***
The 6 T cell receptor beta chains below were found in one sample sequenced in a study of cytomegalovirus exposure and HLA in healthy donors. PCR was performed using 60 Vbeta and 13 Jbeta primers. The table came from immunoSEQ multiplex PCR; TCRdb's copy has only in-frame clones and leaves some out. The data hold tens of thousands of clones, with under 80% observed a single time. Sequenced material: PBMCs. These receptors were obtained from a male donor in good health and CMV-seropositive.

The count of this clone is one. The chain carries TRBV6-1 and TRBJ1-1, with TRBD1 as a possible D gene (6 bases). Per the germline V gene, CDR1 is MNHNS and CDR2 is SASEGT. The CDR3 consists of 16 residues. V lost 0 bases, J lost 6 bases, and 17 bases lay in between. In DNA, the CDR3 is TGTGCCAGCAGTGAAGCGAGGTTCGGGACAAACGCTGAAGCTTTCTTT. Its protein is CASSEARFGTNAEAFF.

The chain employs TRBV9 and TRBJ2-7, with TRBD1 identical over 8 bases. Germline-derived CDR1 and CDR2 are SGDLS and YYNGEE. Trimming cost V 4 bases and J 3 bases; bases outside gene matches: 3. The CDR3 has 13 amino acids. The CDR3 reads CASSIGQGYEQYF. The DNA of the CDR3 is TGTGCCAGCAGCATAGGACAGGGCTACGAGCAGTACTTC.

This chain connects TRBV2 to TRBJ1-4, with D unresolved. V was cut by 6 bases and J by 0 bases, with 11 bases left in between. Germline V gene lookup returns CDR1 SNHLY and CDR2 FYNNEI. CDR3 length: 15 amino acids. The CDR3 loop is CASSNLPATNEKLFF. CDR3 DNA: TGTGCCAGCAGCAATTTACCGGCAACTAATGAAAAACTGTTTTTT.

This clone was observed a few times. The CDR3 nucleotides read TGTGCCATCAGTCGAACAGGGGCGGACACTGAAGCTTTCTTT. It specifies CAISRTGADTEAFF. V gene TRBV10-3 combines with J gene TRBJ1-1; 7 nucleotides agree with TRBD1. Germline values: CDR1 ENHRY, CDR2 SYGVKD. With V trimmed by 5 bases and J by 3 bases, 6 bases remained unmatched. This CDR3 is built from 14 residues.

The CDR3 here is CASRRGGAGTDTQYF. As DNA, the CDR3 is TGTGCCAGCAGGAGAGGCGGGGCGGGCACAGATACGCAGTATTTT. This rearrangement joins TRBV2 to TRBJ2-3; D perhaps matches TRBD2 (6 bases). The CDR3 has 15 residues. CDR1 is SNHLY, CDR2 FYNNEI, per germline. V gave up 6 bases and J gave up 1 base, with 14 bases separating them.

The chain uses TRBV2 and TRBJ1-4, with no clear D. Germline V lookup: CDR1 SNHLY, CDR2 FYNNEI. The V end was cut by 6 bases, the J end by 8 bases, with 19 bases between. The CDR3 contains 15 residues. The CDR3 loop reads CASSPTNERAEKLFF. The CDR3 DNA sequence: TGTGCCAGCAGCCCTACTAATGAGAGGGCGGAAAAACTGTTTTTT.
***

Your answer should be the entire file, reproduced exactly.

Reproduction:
The 6 T cell receptor beta chains below were found in one sample sequenced in a study of cytomegalovirus exposure and HLA in healthy donors. PCR was performed using 60 Vbeta and 13 Jbeta primers. The table came from immunoSEQ multiplex PCR; TCRdb's copy has only in-frame clones and leaves some out. The data hold tens of thousands of clones, with under 80% observed a single time. Sequenced material: PBMCs. These receptors were obtained from a male donor in good health and CMV-seropositive.

The count of this clone is one. The chain carries TRBV6-1 and TRBJ1-1, with TRBD1 as a possible D gene (6 bases). Per the germline V gene, CDR1 is MNHNS and CDR2 is SASEGT. The CDR3 consists of 16 residues. V lost 0 bases, J lost 6 bases, and 17 bases lay in between. In DNA, the CDR3 is TGTGCCAGCAGTGAAGCGAGGTTCGGGACAAACGCTGAAGCTTTCTTT. Its protein is CASSEARFGTNAEAFF.

The chain employs TRBV9 and TRBJ2-7, with TRBD1 identical over 8 bases. Germline-derived CDR1 and CDR2 are SGDLS and YYNGEE. Trimming cost V 4 bases and J 3 bases; bases outside gene matches: 3. The CDR3 has 13 amino acids. The CDR3 reads CASSIGQGYEQYF. The DNA of the CDR3 is TGTGCCAGCAGCATAGGACAGGGCTACGAGCAGTACTTC.

This chain connects TRBV2 to TRBJ1-4, with D unresolved. V was cut by 6 bases and J by 0 bases, with 11 bases left in between. Germline V gene lookup returns CDR1 SNHLY and CDR2 FYNNEI. CDR3 length: 15 amino acids. The CDR3 loop is CASSNLPATNEKLFF. CDR3 DNA: TGTGCCAGCAGCAATTTACCGGCAACTAATGAAAAACTGTTTTTT.

This clone was observed a few times. The CDR3 nucleotides read TGTGCCATCAGTCGAACAGGGGCGGACACTGAAGCTTTCTTT. It specifies CAISRTGADTEAFF. V gene TRBV10-3 combines with J gene TRBJ1-1; 7 nucleotides agree with TRBD1. Germline values: CDR1 ENHRY, CDR2 SYGVKD. With V trimmed by 5 bases and J by 3 bases, 6 bases remained unmatched. This CDR3 is built from 14 residues.

The CDR3 here is CASRRGGAGTDTQYF. As DNA, the CDR3 is TGTGCCAGCAGGAGAGGCGGGGCGGGCACAGATACGCAGTATTTT. This rearrangement joins TRBV2 to TRBJ2-3; D perhaps matches TRBD2 (6 bases). The CDR3 has 15 residues. CDR1 is SNHLY, CDR2 FYNNEI, per germline. V gave up 6 bases and J gave up 1 base, with 14 bases separating them.

The chain uses TRBV2 and TRBJ1-4, with no clear D. Germline V lookup: CDR1 SNHLY, CDR2 FYNNEI. The V end was cut by 6 bases, the J end by 8 bases, with 19 bases between. The CDR3 contains 15 residues. The CDR3 loop reads CASSPTNERAEKLFF. The CDR3 DNA sequence: TGTGCCAGCAGCCCTACTAATGAGAGGGCGGAAAAACTGTTTTTT.